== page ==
Cigarette smoking reprograms apical junctional complex molecular architecture in the human airway epithelium in vivo Academic Article uri icon

Overview

MeSH Major

  • Down-Regulation
  • Epithelial Cells
  • Intercellular Junctions
  • Respiratory Mucosa
  • Smoking
  • Transcription, Genetic

abstract

  • The apical junctional complex (AJC), composed of tight and adherens junctions, maintains epithelial barrier function. Since cigarette smoking and chronic obstructive pulmonary disease (COPD), the major smoking-induced disease, are associated with increased lung epithelial permeability, we hypothesized that smoking alters the transcriptional program regulating airway epithelial AJC integrity. Transcriptome analysis revealed global down-regulation of physiological AJC gene expression in the airway epithelium of healthy smokers (n = 59) compared to nonsmokers (n = 53) in association with changes in canonical epithelial differentiation pathways such as PTEN signaling accompanied by induction of cancer-related AJC components. The overall expression of AJC-related genes was further decreased in COPD smokers (n = 23). Exposure of airway epithelial cells to cigarette smoke extract in vitro resulted in down-regulation of several AJC genes paralleled by decreased transepithelial resistance. Thus, cigarette smoking induces transcriptional reprogramming of airway epithelial AJC architecture from its physiological pattern necessary for barrier function toward a disease-associated molecular phenotype.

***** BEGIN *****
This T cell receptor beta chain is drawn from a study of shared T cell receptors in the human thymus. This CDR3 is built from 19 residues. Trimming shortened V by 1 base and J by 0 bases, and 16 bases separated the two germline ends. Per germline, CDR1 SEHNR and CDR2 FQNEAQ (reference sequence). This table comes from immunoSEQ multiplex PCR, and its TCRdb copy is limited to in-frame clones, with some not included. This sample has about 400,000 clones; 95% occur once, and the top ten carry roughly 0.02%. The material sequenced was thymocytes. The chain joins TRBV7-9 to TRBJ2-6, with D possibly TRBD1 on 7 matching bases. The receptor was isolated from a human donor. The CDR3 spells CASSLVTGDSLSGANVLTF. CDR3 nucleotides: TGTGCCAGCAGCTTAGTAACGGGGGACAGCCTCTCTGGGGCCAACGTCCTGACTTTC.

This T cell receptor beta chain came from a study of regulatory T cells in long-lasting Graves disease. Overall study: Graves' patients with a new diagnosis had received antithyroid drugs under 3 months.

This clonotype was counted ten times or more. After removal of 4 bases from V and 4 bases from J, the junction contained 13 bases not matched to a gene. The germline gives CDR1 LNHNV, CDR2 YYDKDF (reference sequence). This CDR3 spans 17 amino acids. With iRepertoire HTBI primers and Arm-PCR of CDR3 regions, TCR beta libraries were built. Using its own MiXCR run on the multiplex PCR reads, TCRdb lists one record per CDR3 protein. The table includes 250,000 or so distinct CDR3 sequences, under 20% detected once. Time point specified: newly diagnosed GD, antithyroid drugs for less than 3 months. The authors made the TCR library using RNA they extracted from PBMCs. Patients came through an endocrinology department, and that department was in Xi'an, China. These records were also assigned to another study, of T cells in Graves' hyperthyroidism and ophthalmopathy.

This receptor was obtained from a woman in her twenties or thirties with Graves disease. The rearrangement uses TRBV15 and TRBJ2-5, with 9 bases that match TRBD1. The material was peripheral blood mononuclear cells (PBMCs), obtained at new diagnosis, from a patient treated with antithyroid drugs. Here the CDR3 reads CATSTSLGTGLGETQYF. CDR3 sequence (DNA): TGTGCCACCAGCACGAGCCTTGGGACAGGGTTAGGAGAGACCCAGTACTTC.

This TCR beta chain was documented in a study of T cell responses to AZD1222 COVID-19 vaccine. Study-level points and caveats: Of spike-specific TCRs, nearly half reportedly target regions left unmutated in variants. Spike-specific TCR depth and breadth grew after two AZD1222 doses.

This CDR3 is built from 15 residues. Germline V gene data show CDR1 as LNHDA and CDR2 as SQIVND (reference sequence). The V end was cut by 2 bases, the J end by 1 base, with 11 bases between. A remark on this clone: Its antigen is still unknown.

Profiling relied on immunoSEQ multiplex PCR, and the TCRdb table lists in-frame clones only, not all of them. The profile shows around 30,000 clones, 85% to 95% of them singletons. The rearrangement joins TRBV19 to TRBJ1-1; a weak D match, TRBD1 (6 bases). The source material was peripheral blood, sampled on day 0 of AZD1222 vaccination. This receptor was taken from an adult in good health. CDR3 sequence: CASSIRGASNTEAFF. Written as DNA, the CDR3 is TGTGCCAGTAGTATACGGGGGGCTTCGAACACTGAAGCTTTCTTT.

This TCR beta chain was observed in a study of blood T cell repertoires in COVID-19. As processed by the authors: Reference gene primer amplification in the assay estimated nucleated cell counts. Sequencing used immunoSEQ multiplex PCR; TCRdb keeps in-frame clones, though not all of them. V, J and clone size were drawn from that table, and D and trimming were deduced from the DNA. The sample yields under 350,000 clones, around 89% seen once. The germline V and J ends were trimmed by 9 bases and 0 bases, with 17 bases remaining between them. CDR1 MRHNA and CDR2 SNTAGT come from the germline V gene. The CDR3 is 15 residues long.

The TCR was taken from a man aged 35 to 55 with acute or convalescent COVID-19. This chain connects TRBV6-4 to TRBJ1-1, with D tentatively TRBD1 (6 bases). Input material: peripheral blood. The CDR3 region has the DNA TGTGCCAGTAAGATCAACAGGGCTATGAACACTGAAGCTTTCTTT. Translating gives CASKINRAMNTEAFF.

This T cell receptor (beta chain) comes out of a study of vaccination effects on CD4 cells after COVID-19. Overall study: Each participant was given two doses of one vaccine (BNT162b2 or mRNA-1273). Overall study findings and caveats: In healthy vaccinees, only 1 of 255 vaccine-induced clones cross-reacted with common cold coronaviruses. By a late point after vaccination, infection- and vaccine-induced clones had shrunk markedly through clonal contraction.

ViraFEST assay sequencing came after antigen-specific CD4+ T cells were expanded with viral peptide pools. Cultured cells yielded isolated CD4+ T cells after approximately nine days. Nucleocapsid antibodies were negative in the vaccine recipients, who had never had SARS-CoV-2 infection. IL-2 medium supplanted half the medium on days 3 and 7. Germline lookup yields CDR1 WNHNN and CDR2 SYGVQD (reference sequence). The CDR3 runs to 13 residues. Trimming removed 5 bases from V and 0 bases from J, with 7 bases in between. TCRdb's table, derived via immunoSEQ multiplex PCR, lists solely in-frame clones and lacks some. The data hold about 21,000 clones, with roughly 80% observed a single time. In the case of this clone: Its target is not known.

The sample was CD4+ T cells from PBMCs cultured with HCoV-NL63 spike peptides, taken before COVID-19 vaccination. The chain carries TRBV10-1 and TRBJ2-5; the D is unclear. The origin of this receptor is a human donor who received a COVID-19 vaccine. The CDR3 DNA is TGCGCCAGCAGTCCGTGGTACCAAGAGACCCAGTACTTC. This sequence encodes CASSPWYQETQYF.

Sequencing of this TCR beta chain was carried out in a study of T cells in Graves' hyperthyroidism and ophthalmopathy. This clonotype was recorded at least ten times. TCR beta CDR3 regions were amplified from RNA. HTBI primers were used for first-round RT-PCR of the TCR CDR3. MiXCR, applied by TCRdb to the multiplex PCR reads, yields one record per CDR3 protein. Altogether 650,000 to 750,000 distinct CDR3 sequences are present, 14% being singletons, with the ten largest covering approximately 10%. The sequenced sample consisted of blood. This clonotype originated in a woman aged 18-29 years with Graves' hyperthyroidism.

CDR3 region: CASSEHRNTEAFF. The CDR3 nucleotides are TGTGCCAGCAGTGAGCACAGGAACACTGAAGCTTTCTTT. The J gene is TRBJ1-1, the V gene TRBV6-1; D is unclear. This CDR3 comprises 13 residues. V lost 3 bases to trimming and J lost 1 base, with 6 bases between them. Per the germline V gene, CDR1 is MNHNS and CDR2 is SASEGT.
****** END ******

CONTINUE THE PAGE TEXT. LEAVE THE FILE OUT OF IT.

publication date

  • March 2011

Research

keywords

  • Academic Article

Identity

Language

  • eng

PubMed Central ID

  • PMC3838912

Digital Object Identifier (DOI)

  • 10.1007/s00018-010-0500-x

PubMed ID

  • 20820852

Additional Document Info

start page

  • 877

end page

  • 92

volume

  • 68

number

  • 5